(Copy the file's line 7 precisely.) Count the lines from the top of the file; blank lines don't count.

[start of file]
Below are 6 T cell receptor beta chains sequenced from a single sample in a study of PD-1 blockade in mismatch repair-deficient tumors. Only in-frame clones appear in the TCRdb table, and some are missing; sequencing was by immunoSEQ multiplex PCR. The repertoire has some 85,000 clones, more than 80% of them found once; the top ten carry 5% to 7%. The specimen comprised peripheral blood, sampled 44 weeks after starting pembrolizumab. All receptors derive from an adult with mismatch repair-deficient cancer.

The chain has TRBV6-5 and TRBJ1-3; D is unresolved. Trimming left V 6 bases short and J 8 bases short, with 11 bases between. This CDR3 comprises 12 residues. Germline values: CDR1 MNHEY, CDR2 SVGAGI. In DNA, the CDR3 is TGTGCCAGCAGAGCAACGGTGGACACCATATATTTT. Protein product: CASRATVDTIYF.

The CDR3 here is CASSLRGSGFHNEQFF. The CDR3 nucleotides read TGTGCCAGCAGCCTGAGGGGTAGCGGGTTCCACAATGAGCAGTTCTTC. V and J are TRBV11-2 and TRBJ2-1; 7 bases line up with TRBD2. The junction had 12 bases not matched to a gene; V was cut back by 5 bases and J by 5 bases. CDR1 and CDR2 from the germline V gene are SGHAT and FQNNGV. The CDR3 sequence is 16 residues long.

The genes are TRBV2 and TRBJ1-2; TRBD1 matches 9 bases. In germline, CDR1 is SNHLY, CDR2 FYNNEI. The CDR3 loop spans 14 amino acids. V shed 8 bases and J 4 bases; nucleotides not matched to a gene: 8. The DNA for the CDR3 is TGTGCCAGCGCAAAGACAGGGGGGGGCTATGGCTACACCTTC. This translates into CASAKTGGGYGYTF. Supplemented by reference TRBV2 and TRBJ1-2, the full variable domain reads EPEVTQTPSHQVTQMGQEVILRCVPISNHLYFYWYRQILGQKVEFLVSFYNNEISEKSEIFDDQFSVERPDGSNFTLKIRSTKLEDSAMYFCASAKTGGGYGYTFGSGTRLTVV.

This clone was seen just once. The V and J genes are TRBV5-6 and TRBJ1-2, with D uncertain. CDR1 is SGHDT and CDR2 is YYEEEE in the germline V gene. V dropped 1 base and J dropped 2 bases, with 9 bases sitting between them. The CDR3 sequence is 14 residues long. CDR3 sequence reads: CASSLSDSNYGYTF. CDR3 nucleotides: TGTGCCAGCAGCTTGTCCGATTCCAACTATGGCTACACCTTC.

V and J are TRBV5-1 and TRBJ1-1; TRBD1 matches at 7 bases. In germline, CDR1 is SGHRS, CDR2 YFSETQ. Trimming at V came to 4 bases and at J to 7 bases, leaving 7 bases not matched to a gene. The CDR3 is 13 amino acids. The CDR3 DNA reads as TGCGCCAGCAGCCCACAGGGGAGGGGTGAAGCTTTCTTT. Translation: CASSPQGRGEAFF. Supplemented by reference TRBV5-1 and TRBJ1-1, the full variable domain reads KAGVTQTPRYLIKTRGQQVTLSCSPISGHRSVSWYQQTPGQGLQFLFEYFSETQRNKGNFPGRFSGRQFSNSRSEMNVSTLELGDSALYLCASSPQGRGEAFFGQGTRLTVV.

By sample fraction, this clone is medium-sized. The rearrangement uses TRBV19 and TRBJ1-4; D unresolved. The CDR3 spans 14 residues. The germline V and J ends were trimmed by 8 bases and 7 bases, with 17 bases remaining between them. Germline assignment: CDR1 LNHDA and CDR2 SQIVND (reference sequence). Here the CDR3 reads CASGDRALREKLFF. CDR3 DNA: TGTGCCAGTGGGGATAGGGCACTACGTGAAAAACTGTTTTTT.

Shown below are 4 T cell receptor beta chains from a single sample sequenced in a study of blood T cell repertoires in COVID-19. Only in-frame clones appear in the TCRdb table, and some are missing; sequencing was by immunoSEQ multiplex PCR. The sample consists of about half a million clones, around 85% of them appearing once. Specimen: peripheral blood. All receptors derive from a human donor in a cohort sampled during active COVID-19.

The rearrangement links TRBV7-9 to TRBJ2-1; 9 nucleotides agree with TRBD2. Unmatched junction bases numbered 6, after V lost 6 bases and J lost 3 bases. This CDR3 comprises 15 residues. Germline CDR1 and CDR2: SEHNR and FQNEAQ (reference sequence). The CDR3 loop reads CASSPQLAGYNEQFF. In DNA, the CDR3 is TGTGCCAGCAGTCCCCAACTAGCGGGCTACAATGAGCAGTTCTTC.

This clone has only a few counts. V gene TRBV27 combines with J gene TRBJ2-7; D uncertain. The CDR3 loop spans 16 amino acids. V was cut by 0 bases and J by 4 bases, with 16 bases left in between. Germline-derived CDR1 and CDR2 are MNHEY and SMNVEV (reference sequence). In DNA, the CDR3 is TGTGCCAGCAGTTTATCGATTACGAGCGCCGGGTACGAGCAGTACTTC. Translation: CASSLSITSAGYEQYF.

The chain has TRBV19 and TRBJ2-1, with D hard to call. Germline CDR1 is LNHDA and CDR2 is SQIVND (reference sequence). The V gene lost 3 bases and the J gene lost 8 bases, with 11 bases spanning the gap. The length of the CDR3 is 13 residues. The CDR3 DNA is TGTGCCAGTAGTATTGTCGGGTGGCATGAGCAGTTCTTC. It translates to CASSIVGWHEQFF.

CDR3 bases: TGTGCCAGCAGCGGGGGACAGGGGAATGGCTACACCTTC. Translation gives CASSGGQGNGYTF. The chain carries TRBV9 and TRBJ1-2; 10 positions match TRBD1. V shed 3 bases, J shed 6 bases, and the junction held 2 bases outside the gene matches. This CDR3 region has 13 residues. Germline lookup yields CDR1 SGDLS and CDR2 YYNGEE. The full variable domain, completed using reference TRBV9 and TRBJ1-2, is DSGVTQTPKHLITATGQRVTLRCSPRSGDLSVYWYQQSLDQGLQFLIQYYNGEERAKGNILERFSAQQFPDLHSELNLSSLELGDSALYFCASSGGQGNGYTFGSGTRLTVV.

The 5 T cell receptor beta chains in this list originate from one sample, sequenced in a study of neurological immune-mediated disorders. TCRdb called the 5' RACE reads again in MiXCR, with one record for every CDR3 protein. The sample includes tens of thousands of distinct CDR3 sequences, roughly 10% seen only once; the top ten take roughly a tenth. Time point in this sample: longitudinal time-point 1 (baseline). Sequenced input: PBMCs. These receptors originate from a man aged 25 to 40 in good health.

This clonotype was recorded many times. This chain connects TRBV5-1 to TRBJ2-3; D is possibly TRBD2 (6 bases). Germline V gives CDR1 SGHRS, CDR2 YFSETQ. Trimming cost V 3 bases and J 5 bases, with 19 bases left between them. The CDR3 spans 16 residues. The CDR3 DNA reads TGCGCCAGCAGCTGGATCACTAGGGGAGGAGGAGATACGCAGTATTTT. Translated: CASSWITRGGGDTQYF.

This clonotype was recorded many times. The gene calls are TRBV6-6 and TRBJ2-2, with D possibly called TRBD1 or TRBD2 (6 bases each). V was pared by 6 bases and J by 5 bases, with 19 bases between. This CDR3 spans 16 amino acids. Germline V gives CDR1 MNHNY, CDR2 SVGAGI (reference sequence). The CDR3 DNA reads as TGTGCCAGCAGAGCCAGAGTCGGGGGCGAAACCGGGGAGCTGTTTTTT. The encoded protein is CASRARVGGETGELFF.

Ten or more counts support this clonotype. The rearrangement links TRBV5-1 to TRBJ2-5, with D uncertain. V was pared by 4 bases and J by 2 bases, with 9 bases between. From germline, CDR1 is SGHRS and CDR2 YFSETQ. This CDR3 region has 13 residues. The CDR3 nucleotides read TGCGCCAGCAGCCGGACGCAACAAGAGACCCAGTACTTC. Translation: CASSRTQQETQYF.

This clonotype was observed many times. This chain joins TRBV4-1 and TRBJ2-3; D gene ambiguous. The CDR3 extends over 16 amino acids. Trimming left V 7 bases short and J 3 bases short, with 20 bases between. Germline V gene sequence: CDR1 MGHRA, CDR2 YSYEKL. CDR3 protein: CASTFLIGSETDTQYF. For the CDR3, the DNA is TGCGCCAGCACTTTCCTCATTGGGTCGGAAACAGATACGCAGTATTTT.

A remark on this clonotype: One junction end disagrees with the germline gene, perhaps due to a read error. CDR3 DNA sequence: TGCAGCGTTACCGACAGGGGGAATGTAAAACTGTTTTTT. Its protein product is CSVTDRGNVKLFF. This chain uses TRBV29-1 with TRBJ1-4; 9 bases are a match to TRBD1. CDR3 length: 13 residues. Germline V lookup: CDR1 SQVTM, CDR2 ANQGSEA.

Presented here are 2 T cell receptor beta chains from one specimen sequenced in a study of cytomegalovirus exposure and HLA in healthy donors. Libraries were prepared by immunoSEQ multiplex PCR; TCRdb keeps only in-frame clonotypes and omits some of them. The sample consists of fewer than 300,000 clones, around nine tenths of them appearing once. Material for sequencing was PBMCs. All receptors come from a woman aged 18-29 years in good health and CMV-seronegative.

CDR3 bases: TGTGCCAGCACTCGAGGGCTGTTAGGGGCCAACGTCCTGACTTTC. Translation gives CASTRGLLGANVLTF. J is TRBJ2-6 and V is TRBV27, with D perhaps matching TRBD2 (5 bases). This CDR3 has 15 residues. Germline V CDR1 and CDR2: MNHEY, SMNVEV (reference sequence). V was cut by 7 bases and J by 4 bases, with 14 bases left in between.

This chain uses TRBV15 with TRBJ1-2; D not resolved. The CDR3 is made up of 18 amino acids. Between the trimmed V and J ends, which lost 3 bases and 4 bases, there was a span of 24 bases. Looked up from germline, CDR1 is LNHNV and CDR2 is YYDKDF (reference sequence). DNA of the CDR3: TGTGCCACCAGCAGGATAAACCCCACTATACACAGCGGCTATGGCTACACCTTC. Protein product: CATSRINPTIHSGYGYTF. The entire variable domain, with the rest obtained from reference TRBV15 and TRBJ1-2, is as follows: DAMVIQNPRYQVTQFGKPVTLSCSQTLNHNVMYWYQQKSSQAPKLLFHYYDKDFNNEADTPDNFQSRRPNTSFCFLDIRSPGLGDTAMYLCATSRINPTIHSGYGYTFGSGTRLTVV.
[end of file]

By sample fraction, this clone is medium-sized. The rearrangement uses TRBV19 and TRBJ1-4; D unresolved. The CDR3 spans 14 residues. The germline V and J ends were trimmed by 8 bases and 7 bases, with 17 bases remaining between them. Germline assignment: CDR1 LNHDA and CDR2 SQIVND (reference sequence). Here the CDR3 reads CASGDRALREKLFF. CDR3 DNA: TGTGCCAGTGGGGATAGGGCACTACGTGAAAAACTGTTTTTT.